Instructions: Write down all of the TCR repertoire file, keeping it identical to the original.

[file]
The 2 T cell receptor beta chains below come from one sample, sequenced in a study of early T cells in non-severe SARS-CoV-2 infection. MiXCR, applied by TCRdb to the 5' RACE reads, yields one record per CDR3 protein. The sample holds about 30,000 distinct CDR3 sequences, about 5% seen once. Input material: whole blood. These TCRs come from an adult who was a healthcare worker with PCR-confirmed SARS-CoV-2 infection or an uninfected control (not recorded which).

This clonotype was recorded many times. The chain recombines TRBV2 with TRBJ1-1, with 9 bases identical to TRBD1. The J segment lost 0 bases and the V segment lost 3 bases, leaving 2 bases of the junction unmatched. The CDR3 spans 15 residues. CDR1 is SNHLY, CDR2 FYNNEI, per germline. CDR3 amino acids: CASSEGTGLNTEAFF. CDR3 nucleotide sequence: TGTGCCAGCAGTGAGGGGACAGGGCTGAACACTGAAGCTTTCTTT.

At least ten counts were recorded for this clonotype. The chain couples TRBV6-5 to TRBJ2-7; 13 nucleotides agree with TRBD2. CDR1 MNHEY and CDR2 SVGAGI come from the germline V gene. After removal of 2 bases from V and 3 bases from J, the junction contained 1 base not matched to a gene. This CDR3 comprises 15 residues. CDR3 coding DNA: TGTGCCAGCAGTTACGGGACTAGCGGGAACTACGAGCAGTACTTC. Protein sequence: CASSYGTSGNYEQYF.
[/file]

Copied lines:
The 2 T cell receptor beta chains below come from one sample, sequenced in a study of early T cells in non-severe SARS-CoV-2 infection. MiXCR, applied by TCRdb to the 5' RACE reads, yields one record per CDR3 protein. The sample holds about 30,000 distinct CDR3 sequences, about 5% seen once. Input material: whole blood. These TCRs come from an adult who was a healthcare worker with PCR-confirmed SARS-CoV-2 infection or an uninfected control (not recorded which).

This clonotype was recorded many times. The chain recombines TRBV2 with TRBJ1-1, with 9 bases identical to TRBD1. The J segment lost 0 bases and the V segment lost 3 bases, leaving 2 bases of the junction unmatched. The CDR3 spans 15 residues. CDR1 is SNHLY, CDR2 FYNNEI, per germline. CDR3 amino acids: CASSEGTGLNTEAFF. CDR3 nucleotide sequence: TGTGCCAGCAGTGAGGGGACAGGGCTGAACACTGAAGCTTTCTTT.

At least ten counts were recorded for this clonotype. The chain couples TRBV6-5 to TRBJ2-7; 13 nucleotides agree with TRBD2. CDR1 MNHEY and CDR2 SVGAGI come from the germline V gene. After removal of 2 bases from V and 3 bases from J, the junction contained 1 base not matched to a gene. This CDR3 comprises 15 residues. CDR3 coding DNA: TGTGCCAGCAGTTACGGGACTAGCGGGAACTACGAGCAGTACTTC. Protein sequence: CASSYGTSGNYEQYF.